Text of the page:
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Community Health Alert - Hepatitis A


Mecklenburg County Public Health is set to begin a vaccination program after the County’s five confirmed cases and one suspected case of hepatitis A since April.

There have been five confirmed hepatitis A cases since April 20, which is greater than the County’s average annual number. Since 2012, hepatitis A virus cases have been on the rise in the U.S. Between July 2016 to November 2017, the Centers for Disease control reports 1200 cases have occurred nationally, including 826 hospitalizations and 37 deaths.  Outbreaks have occurred in California, Utah, Kentucky, Michigan, Indiana, and West Virginia.  Due to national trends and the increase in the number of cases locally, the CDC has determined that Mecklenburg County is experiencing an outbreak of hepatitis A.

The best way to prevent hepatitis A is with the hepatitis A vaccine. Public Health is working with medical providers and community partners to educate residents about how to prevent hepatitis A and to encourage vaccination of those most at-risk of contracting the virus.

The most at-risk groups for hepatitis A are:

  • Those who are household members, caregivers, or have sexual contact with someone who is infected with hepatitis A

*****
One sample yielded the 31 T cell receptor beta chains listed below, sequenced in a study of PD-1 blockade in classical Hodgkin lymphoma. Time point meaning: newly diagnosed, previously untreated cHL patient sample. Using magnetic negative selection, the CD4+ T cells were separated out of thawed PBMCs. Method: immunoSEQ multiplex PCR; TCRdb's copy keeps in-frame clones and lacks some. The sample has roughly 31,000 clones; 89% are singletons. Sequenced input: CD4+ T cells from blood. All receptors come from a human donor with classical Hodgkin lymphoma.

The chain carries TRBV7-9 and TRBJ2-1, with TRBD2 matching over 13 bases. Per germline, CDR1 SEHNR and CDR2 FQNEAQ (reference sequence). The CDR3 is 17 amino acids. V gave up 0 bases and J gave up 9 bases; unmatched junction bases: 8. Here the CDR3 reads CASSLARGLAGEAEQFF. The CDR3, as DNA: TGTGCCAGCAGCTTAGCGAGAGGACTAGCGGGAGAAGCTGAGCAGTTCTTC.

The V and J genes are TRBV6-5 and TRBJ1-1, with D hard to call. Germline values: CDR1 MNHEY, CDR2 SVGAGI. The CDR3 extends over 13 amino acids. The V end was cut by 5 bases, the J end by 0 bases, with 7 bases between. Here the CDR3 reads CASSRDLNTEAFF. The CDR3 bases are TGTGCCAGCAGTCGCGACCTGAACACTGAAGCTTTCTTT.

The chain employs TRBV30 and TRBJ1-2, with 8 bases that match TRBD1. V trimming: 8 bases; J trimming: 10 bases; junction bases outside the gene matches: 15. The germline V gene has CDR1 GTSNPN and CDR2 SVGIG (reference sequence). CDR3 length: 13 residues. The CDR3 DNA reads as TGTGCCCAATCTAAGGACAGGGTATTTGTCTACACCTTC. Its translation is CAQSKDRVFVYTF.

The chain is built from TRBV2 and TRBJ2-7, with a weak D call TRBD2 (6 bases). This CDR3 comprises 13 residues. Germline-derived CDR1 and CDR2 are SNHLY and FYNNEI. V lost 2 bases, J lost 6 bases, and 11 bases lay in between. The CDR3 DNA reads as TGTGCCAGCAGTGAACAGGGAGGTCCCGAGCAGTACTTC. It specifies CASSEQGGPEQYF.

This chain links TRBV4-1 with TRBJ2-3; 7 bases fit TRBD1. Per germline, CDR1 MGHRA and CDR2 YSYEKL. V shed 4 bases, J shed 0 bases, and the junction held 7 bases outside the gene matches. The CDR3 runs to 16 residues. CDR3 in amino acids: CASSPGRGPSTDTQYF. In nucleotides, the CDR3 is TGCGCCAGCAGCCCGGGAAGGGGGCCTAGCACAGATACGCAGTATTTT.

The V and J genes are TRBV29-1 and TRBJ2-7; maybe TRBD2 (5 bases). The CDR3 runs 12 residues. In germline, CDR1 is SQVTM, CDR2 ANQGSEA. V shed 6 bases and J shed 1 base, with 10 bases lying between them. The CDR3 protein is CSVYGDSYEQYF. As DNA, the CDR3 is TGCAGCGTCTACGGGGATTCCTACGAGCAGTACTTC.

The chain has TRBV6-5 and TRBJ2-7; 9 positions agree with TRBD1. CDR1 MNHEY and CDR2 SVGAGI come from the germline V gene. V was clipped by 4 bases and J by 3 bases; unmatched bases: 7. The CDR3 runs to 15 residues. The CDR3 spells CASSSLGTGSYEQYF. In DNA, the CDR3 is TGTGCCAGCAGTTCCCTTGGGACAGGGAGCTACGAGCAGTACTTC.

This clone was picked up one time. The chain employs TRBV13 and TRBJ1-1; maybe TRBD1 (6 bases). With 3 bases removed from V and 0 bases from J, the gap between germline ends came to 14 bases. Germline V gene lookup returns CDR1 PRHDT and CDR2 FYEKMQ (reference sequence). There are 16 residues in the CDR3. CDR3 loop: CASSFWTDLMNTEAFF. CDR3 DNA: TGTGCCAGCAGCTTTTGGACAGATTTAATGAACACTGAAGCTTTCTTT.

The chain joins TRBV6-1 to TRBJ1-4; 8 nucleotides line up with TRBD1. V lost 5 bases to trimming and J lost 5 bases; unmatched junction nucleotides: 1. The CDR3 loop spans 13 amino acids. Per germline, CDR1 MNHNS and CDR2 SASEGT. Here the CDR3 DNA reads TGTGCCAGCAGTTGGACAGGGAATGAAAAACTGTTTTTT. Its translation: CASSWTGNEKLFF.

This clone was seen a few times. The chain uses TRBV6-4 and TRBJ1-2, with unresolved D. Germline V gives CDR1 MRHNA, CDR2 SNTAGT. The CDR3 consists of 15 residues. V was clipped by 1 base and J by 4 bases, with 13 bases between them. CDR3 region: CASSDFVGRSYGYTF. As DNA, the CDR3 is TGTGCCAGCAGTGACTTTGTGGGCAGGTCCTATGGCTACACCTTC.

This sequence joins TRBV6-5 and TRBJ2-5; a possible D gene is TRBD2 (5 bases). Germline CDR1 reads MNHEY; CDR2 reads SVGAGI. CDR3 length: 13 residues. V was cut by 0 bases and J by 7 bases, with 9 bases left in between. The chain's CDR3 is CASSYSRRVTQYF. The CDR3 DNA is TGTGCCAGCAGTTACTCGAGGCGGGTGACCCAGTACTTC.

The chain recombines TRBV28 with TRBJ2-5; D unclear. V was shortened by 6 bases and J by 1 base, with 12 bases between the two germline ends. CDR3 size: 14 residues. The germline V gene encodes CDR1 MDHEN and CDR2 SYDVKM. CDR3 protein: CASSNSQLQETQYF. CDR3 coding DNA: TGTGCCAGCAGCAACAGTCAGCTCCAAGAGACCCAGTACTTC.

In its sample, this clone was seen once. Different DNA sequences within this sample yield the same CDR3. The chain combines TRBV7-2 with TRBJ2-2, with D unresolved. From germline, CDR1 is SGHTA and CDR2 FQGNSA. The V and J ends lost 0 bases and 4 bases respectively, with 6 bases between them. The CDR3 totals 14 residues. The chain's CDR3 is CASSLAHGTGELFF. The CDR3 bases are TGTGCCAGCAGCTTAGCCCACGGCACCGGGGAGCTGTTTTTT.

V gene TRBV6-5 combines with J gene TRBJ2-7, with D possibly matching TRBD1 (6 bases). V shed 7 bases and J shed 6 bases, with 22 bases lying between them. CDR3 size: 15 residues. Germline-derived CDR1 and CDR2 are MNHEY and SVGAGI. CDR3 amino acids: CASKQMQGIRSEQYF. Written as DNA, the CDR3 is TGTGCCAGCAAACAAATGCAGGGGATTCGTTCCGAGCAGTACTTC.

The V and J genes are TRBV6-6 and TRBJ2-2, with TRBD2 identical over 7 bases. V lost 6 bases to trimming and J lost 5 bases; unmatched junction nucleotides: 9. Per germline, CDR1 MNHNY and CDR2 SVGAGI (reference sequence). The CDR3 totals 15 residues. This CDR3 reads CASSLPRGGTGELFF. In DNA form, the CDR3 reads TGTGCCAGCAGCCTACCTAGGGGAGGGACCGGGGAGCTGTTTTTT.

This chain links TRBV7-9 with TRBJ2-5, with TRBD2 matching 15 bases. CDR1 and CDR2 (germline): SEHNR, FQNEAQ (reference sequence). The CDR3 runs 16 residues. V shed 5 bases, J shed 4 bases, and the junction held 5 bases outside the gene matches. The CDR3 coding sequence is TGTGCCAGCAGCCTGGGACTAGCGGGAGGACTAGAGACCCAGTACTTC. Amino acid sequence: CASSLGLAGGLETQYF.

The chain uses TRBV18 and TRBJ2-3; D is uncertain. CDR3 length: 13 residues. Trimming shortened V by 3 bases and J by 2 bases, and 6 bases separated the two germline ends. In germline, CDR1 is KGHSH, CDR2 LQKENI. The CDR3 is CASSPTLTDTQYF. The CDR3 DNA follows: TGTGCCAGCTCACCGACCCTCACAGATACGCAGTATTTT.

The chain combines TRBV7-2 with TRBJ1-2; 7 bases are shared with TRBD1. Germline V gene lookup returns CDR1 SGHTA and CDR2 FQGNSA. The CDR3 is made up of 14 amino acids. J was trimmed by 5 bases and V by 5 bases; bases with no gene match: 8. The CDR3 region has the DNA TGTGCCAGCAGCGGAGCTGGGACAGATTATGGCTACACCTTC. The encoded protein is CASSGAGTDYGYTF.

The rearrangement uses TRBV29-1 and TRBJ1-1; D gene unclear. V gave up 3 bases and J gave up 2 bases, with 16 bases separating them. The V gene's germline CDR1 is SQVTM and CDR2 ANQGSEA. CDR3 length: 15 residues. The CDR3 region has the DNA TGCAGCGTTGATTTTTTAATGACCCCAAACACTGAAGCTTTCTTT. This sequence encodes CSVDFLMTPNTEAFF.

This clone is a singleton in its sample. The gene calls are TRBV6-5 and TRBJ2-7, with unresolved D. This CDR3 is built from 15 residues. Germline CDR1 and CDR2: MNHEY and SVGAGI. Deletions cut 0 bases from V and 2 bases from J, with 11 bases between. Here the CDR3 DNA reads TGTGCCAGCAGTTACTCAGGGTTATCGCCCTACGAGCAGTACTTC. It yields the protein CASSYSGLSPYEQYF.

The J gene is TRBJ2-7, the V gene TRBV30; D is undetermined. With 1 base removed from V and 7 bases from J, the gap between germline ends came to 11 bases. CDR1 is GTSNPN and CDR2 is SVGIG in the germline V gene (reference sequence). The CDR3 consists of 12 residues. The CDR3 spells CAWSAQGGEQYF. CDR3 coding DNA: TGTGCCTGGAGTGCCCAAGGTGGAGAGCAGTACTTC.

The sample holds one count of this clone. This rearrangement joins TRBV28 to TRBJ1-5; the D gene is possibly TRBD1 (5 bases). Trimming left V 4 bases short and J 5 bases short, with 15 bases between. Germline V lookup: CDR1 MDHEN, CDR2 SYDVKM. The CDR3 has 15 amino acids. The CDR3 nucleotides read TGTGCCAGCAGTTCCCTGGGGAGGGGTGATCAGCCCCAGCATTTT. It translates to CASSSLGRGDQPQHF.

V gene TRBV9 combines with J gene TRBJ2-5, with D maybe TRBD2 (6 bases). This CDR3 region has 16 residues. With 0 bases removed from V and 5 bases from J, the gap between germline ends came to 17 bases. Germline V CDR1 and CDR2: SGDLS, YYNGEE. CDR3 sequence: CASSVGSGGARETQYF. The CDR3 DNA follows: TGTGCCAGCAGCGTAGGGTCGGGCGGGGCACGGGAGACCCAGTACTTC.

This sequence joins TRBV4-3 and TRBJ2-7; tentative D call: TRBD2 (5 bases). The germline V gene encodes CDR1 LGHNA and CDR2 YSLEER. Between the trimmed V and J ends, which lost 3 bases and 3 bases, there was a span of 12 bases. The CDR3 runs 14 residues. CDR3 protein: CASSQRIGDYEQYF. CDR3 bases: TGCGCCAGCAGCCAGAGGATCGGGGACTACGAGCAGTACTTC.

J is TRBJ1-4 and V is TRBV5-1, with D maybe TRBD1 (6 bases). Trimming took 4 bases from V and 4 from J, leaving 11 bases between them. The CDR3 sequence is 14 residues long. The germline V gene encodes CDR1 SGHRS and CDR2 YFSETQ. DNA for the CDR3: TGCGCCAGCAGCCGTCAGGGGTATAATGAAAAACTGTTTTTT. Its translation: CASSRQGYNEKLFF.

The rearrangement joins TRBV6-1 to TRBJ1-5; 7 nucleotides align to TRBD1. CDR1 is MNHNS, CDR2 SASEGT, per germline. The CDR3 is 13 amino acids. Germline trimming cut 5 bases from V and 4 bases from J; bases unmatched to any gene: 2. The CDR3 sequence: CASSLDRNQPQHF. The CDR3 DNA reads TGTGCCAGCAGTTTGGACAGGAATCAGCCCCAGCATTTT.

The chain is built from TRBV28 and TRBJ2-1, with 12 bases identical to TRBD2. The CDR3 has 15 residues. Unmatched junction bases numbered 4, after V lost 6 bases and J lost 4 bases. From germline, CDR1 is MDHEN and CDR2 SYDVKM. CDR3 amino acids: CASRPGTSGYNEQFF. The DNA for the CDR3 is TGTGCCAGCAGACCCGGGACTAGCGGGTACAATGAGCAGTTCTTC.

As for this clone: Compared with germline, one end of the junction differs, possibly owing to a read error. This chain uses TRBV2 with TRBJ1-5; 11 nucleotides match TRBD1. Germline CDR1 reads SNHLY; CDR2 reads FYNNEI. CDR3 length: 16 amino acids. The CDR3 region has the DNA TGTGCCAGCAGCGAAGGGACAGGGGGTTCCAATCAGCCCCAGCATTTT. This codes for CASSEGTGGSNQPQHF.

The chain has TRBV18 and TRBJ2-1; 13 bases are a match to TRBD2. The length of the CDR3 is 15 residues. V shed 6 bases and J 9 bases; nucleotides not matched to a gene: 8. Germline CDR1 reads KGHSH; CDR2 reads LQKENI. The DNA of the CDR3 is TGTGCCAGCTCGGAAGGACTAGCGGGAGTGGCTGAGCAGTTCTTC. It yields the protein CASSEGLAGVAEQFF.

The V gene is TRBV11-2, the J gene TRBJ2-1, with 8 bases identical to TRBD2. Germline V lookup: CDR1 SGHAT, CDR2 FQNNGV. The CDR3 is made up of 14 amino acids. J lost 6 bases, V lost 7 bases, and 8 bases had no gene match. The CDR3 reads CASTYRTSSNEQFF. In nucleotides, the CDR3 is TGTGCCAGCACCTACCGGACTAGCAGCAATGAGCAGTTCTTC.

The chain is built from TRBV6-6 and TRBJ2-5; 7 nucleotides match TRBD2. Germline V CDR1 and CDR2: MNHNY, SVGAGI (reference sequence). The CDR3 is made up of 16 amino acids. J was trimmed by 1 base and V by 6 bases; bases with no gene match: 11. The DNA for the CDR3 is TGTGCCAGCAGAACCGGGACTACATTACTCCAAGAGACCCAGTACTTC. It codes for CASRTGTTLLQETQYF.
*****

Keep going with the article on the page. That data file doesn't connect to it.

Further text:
• Men who have sexual encounters with other men
  • Those who use recreational drugs, whether injected or not
  • Recent travel from countries where hepatitis A is common
  • Homeless individuals who do not have easy access to handwashing facilities


Residents with insurance can get the vaccine at their regular health provider’s office. The vaccine is available for free for residents with one of the risks (listed above) at these locations Monday – Friday, 8 a.m. – 5 p.m.:

  • Northwest Health Department – 2845 Beatties Ford Rd., Charlotte
  • Southeast Health Department, 249 Billingsley Rd., Charlotte


Call 704-336-6500 to schedule an appointment. Walk-ins are welcome.

Here are the facts about Hepatitis A:

  • It’s a highly contagious liver disease caused by a virus spread from person to person. The illness can last for weeks to months. Only acute cases are reportable in North Carolina.
  • Hepatitis A spreads through the fecal-oral route, most commonly by forgetting to wash your hands after using the bathroom or changing diapers, having sexual contact with infected partners and eating or drinking foods contaminated by hepatitis A.
  • Hepatitis A symptoms include nausea, fever, yellowing of the eyes and skin, dark urine, grey feces, joint pain, feeling tired, loss of appetite and stomach pain.
  • The best way to prevent hepatitis A is to get the hepatitis A vaccine and to practice safe handwashing procedures – wash your hands under warm, soapy water for at least 20 seconds after using the bathroom or changing diapers and before you prepare food.
  • Again, the most at-risk groups for hepatitis A are people who come into contact with someone who has hepatitis A, travelers to countries where hepatitis A is common, men who have sexual contact with men, people who use drugs (both injection and non-injection) and people with clotting factor disorders.


More information about hepatitis A is available at